Afghan protest
Rahmat Nikzad  /  AP Photo
Afghan men shout anti-U.S. slogans during a demonstration against coalition forces in Ghazni, southwest of Kabul, on Friday.
updated 2/27/2009 6:17:54 PM ET 2009-02-27T23:17:54

Hundreds of people blocked roads and fought with police in southern Afghanistan on Friday over unconfirmed reports that Polish troops fired guns in a village mosque, in a protest underscoring Afghans' growing mistrust of international forces.

Both NATO forces and Polish officials said they had no reports of any such incident. Polish troops are deployed in the province, but there were no records of international troops in the immediate area, NATO added.

It is often difficult in Afghanistan's turbulent south to separate actual incidents from Taliban propaganda, but a government delegation said the mosque door was damaged by bullets and some protesters said they had witnessed the mosque raid on Thursday.

A protester reached by phone said he saw Polish forces fire their guns in the mosque in the village of Dhi Khodaidad, just south of the capital of Ghazni province.

Abdulrahman, who only gave one name, said he was in the mosque when the troops raided. He said the bullets hit a wall but did not injure anyone.

Robert Rochowicz, spokesman for Poland's Defense Ministry, said he had "no information at all about any kind of incident concerning Polish troops in Afghanistan." He said he would have been informed if anything had happened.

A number of incidents in recent months in which NATO or U.S. strikes killed civilians have fueled anger against international troops in Afghanistan, threatening the effort to drive back the Taliban. President Hamid Karzai has repeatedly called on international forces to do more to respect the local population and prevent civilian deaths.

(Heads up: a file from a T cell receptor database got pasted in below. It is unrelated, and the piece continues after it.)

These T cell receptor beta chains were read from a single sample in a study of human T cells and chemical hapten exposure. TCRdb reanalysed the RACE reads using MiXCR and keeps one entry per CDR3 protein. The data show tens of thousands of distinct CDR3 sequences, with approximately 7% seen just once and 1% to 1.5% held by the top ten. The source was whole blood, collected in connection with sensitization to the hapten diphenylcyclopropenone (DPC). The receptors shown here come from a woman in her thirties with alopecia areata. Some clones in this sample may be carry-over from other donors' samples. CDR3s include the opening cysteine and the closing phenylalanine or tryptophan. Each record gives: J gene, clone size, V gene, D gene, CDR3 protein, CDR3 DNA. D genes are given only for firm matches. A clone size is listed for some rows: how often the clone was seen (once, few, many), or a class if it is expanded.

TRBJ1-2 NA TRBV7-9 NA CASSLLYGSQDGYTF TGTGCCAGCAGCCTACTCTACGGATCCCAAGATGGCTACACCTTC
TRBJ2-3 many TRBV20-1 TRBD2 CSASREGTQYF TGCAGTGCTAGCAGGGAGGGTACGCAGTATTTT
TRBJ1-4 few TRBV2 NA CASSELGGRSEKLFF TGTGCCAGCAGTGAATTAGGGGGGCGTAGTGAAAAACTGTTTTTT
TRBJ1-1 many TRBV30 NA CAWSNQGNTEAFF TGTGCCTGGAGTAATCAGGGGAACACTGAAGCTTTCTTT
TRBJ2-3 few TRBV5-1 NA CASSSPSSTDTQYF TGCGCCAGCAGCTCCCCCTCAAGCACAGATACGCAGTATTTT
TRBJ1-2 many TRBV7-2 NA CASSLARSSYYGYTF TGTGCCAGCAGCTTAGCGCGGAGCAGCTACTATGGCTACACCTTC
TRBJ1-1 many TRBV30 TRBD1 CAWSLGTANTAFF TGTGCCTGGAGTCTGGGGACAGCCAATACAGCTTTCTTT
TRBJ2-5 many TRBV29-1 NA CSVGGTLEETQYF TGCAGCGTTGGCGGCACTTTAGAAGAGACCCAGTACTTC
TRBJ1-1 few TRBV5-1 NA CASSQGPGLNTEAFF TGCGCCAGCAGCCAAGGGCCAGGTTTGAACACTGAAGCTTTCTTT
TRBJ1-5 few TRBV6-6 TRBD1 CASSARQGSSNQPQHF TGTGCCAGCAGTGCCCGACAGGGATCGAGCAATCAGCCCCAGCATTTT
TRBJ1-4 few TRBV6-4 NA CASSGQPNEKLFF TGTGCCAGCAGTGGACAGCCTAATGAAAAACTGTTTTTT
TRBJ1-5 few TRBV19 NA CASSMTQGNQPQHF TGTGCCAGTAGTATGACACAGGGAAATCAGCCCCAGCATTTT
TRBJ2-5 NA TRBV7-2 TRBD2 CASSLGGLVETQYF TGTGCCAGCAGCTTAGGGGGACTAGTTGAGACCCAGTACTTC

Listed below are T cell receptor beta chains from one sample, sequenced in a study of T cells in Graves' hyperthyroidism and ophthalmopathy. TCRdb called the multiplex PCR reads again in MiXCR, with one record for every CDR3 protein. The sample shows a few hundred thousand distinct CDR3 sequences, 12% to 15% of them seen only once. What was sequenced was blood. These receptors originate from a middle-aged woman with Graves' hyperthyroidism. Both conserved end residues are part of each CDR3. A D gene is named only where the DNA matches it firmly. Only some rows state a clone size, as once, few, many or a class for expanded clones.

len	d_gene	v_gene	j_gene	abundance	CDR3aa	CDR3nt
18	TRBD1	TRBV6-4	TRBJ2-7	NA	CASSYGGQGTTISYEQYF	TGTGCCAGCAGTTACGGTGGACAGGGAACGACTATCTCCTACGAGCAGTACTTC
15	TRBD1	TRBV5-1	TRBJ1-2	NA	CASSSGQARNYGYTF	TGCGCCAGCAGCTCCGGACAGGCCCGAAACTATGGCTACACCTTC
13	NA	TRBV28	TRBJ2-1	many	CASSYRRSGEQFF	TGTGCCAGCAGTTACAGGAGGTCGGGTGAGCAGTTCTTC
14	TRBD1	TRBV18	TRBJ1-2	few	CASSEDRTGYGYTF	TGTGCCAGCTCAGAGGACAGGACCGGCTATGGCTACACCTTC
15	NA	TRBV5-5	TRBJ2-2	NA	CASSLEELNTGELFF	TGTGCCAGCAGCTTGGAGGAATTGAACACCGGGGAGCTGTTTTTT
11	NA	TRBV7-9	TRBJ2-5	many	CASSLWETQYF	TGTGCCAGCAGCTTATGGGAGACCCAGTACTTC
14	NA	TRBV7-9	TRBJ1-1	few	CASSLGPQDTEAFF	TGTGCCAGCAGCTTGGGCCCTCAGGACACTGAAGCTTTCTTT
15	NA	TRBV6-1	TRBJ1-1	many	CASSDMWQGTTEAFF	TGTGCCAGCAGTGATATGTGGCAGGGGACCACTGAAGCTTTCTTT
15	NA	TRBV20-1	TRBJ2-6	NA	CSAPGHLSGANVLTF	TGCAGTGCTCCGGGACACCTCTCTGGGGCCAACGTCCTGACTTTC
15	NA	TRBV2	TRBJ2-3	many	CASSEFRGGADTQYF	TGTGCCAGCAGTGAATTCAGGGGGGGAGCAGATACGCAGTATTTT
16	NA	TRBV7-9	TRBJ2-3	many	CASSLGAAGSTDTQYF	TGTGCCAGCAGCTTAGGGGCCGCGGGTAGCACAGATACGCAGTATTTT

Protesters, police clash
The Ghazni protest turned violent as the crowd of about 500 people threw rocks at police and at least three demonstrators were wounded by gunfire before the melee calmed down, Ghazni police Chief Mohammad Zaman said.

"We don't know if the Polish forces entered a mosque or not, but the protesters are claiming that," Zaman said.

Slideshow: On the front lines At least two bullets hit the door of the mosque, said Deputy Gov. Kazim Allayar, who led a delegation that visited the building Friday. He said he did not have further information but that government officials would meet with Polish forces Saturday to find out if they were involved.

NATO forces said an initial query turned up no reports of troops in Dhi Khodaidad, but they were continuing to investigate.

"We don't believe there were any forces in the area yesterday," said Lt. Cmdr. Chris Hall, a NATO spokesman in Afghanistan.

Afghanistan's southern provinces continue to be Taliban strongholds wracked by violence, years after a U.S.-led invasion ousted the hard-line Islamists from the central government in 2001.

Separately Friday, NATO forces said one of their troops was killed in a bomb attack in neighboring Zabul province.

The service member died in an explosion Thursday, NATO's International Security Assistance Force said. A spokesman declined to provide further details.

NATO forces typically do not release the nationalities of killed or wounded troops. A number of countries have troops in Zabul, including Romania, Canada and Britain.

President Barack Obama has ordered another 17,000 U.S. troops to Afghanistan to try to fight back the strengthening insurgency. They will augment 38,000 American troops already in the country.

Copyright 2009 The Associated Press. All rights reserved. This material may not be published, broadcast, rewritten or redistributed.

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